The Talented Mr. Ripley


Patricia Highsmith

Patricia Highsmith has been called a master of the psychological thriller. Her character Tom Ripley is as well.

Highsmith was the Edgar-award winning author of Strangers on A Train and The Price of Salt, recently adapted into the film Carol. Tom Ripley, introduced to the world in The Talented Mr. Ripley may have been her greatest invention: a psychopath with self-esteem issues who kills in cold blood, assumes the life of his victim, lives the high life in his victim’s clothes for a while — all the while holding the reader in thrall with some actual empathy for poor Tom’s predicament.

He remembered that right after that, he had stolen a loaf of bread from a delicatessen counter and had taken it home and devoured it, feeling that the world owed a loaf of bread to him, and more.

The Movie

Jude GwynethI had seen the Matt Damon-Gwyneth Paltrow-Jude Law film adaptation of The Talented Mr. Ripley in 1999, and loved it. All those gorgeous retro costumes. Italian scenery. Jude Law in a bathing suit. Philip Seymour Hoffman, Cate Blanchett and Anthony Minghella. It was nominated for five Academy awards and deservedly so. But I had not read Ms. Highsmith’s original work until recently.

The Book

And it is riveting. The Talented Mr. Ripley begins in New York with a decidedly untalented Tom Ripley running a series of minor cons in order to finance his woeful life. He’s out of a job, out of a home, out of friends. Until Herbert Greenleaf appears and begs Tom — as one of his son’s “dearest” friends — to travel to Europe, first class, on Herbert’s dime and convince son Dickie to come back home. It takes Tom all of about two seconds to jump on board and the next thing you know, he’s walking down the beach in fictional Mongibello (rendered on screen as the volcanic island of Ischia) having to introduce himself to an acquaintance who barely remembers him.


Alain Delon as Tom Ripley in the 1960 French adaptation, Plein Soleil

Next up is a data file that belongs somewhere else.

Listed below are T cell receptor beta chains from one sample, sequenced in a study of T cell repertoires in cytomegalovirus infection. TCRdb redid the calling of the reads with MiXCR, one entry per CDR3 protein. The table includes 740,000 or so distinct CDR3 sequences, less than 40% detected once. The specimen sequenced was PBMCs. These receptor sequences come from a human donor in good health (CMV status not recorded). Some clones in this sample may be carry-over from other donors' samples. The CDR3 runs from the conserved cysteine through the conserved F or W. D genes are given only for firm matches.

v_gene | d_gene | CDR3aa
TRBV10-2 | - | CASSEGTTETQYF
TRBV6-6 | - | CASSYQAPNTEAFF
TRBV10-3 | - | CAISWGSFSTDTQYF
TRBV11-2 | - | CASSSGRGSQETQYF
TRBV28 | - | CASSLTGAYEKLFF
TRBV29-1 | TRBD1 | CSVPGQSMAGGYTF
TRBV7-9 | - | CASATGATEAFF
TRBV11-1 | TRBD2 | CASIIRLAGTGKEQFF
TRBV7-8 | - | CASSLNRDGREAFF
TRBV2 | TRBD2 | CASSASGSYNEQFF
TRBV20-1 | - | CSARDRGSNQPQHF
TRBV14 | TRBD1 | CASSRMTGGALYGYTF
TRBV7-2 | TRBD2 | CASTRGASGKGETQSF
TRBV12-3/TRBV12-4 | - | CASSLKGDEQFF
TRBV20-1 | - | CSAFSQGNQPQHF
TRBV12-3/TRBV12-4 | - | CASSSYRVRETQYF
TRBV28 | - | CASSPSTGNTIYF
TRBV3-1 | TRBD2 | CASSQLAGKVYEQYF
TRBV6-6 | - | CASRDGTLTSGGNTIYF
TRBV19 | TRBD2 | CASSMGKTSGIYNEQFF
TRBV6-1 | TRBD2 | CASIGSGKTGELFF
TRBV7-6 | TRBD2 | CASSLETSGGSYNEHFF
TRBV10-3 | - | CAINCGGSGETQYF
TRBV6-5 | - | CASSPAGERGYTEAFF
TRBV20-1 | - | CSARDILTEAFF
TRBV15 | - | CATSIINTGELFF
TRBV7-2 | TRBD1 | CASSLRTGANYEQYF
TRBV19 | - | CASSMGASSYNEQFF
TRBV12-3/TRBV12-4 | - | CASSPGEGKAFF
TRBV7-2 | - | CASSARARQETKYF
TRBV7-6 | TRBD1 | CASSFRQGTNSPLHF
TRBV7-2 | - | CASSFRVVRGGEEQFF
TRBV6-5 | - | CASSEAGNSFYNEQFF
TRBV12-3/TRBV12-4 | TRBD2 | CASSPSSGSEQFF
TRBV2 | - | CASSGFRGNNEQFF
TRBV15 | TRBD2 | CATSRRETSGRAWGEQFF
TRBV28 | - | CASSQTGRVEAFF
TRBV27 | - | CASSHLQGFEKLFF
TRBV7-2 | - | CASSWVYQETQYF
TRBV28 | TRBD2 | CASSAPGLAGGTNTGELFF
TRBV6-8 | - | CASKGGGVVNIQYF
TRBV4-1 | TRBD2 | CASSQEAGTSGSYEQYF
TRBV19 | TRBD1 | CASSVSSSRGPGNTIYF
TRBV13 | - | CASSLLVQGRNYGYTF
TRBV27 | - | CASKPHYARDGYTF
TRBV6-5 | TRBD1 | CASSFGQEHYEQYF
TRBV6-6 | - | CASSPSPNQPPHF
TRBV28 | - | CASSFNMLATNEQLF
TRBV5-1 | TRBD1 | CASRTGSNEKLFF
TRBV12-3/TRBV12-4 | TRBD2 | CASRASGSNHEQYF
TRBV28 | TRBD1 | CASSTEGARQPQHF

But Tom has decided to be the kind of guy who makes good things happen for himself. Whatever the cost.

There’s been a but of hubbub in my noon bookclub at the Carnegie Center Lexington recently about whether a book without a likable protagonist is a likable book. There have been loads of recent bestsellers whose less-than-likeable, ok . . . psychopathic . . . characters made them insatiable reads: Girl on A Train, Gone Girl. In a 2015 article, Sam Jordison of The Guardian takes on the topic by reexamining The Talented Mr. Ripley. When faced with a reader complaining of the lack of books with likable characters, Jordison suggests handing them a copy of the The Talented Mr. Ripley:

It is near impossible, I would say, not to root for Tom Ripley. Not to like him. Not, on some level, to want him to win. Patricia Highsmith does a fine job of ensuring he wheedles his way into our sympathies. It’s a classic story of someone who starts off down on his luck and disregarded, but who, through force of personality, hard work and sheer determination, manages to make something of himself. He’s had a hard upbringing. He lost his parents and was brought up by an aunt who called him a “sissy”. And yet, he came out the other end polite, self-effacing, hard working. He is endearingly shy in company and worried about the impression he makes on others. He is always assessing himself, always trying to improve.